SAN FRANCISCO (AP) -Mike Martz could have mouthed all the usual platitudes that spout from any NFL coach before a meeting with an ex-employer.
The veteran offensive mastermind could have insisted there were no hard feelings about his forced departure from the Detroit Lions last season. He could have claimed he simply was excited to be in San Francisco now, perhaps throwing in a crack about the balmy California weather.
Except Martz did something that echoes much louder than any platitude: He refused to say anything at all about the Lions early in the week leading up to their trip to face his 49ers at Candlestick Park.
``You know the game means a lot to him,'' 49ers running back Frank Gore said. ``That's just natural, but he hasn't really said it to anybody. He doesn't have to.''
Only the 49ers' offense knows what Martz has in store for his former team, but any thoughts of revenge will be enacted on the field, not in the newspapers.
publicly in 2006 when the Lions traveled to St. Louis, his home for the previous seven seasons. Detroit then put up 34 points and 370 yards against the Rams, only to lose when St. Louis managed 41 and 427 - which encapsulates why Martz is now in San Francisco despite building two relatively strong offenses for the Lions.
After his ugly departure from the Rams, Martz spent the past two years running his pass-intensive schemes with the sad-sack Lions alongside a porous defense that negated much of his work by forcing Detroit to throw in catch-up mode too often.
Jon Kitna produced big numbers with receivers Roy Williams, Calvin Johnson and Mike Furrey, but the Lions' most important number was hideous: Detroit went 10-22, and Martz took the hit.
``Coach Martz was as close to a father figure as I've had in this game,'' Kitna said. ``He treated me like a man. He always told me the truth. He always told me when he didn't like what I was doing. He always told when he felt that I was doing the right thing. ... I've had some good quarterback coaches in this league, but I probably learned more during those two years with Mike. He's so brilliant.''
Lions coach Rod Marinelli came to town with Martz, and their parting was hardly pleasant. Marinelli also was clearly reluctant to discuss the reunion - but unlike Martz, a head coach can't avoid the questions.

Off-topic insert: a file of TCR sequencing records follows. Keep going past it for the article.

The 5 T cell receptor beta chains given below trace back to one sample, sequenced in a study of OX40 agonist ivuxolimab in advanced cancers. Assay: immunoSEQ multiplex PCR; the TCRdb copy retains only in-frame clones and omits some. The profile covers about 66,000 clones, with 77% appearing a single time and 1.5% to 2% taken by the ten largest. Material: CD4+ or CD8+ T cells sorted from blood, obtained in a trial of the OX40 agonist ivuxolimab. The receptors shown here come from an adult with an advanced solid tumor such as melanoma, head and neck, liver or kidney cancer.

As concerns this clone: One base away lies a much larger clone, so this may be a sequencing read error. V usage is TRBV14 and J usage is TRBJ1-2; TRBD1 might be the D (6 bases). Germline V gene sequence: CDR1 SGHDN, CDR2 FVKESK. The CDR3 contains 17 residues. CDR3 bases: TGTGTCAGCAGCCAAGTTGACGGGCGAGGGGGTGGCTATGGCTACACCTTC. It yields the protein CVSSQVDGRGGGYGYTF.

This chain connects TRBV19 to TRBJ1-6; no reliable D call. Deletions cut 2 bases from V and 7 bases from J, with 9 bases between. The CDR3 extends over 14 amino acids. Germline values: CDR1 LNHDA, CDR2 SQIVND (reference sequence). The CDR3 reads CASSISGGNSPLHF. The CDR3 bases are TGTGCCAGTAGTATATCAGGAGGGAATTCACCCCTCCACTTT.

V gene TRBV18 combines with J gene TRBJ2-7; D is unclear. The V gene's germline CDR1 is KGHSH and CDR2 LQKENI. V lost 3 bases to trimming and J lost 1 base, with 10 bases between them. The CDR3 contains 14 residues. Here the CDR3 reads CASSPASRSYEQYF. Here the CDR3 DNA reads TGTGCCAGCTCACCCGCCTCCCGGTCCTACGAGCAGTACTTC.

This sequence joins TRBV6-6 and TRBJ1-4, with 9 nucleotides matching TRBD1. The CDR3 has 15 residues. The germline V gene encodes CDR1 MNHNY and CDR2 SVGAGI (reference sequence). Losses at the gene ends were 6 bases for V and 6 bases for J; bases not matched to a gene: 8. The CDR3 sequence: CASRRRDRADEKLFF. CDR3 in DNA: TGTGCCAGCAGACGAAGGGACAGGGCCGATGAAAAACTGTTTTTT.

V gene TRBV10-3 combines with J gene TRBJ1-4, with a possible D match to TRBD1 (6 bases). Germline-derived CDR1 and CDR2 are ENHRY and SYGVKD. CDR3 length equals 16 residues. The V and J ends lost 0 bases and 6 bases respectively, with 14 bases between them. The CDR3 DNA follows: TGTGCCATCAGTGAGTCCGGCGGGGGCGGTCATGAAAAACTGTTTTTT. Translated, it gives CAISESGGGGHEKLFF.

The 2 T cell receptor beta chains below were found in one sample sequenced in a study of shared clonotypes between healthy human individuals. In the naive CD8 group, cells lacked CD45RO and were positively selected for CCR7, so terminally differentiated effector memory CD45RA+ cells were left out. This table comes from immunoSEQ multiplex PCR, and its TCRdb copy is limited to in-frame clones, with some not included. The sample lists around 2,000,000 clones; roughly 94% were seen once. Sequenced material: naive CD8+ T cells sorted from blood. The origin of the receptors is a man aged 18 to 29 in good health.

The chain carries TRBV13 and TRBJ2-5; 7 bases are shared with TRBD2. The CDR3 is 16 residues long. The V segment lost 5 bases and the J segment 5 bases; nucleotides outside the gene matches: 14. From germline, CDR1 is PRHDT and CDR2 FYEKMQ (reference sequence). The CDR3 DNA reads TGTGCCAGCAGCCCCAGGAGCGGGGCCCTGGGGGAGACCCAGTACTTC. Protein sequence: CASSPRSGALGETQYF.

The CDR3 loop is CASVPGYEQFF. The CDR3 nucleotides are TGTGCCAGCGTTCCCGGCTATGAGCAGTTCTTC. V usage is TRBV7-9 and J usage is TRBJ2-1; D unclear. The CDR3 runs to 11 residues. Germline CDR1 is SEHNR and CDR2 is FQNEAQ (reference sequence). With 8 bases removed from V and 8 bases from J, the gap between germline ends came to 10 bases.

`He's very bright. I've said that a hundred times, and I'll leave it at that. To me, that's a long time ago. I just have great respect for him.''
Martz was the fall guy in Detroit, but coach Mike Nolan quickly snapped him up as perhaps the last lifeline to save his own floundering team. The early returns are promising for Martz, who has clearly energized an offense that finished last in the NFL in two of the past three seasons.
``I think Mike's done an outstanding job,'' Nolan said. ``From the time I hired him on, he's got a great command - not only of the offense, but he's got a great command presence with the players. They've got a lot of belief in what he does. They know that if they just do what he says, they've got a great chance to get the ball.''
Plenty of 49ers got the ball in last week's 33-30 overtime victory at Seattle. While the Lions' vaunted receivers were the primary beneficiaries of Martz's plans in Detroit, Gore is the centerpiece of Martz's plan in San Francisco - and the fourth-year pro is eager for the challenge.
The versatile running back has 157 yards rushing and 93 yards receiving in two games, and his value as a decoy is nearly as important. Martz rarely sets specific goals for the number of times he wants a player to touch the ball, but he has made an exception for Gore, who must be ``one of the very, very elite in this league'' for the 49ers to succeed, the coach said.
After just two games and a full preseason, Martz clearly has brought back respectability to the team that revolutionized offensive football in the 1980s. Just as Kitna has passed for at least 200 yards in 30 of the Lions' 34 games since Martz's debut in 2006, J.T. O'Sullivan's 300-yard passing game last week against Seattle made him the first 49ers quarterback to reach that mark since 2004.
While Martz doesn't always get along perfectly with his bosses, few players have bad things to say about a coach who's constantly thinking of new ways to make them look good. In fact, the Lions already are starting to miss him desperately during their winless start under new coordinator Jim Colletto.
``Last year, we would start the game in four wide and dictate the tempo,'' Williams said after the Lions blew a late lead in last week's loss to Green Bay. ``Now, we only get into it in 2-minute situations, or if we're down 21-nothing. Why would you get in that when you're down? Why don't you just start it and get up?
``But I'm just a player.''

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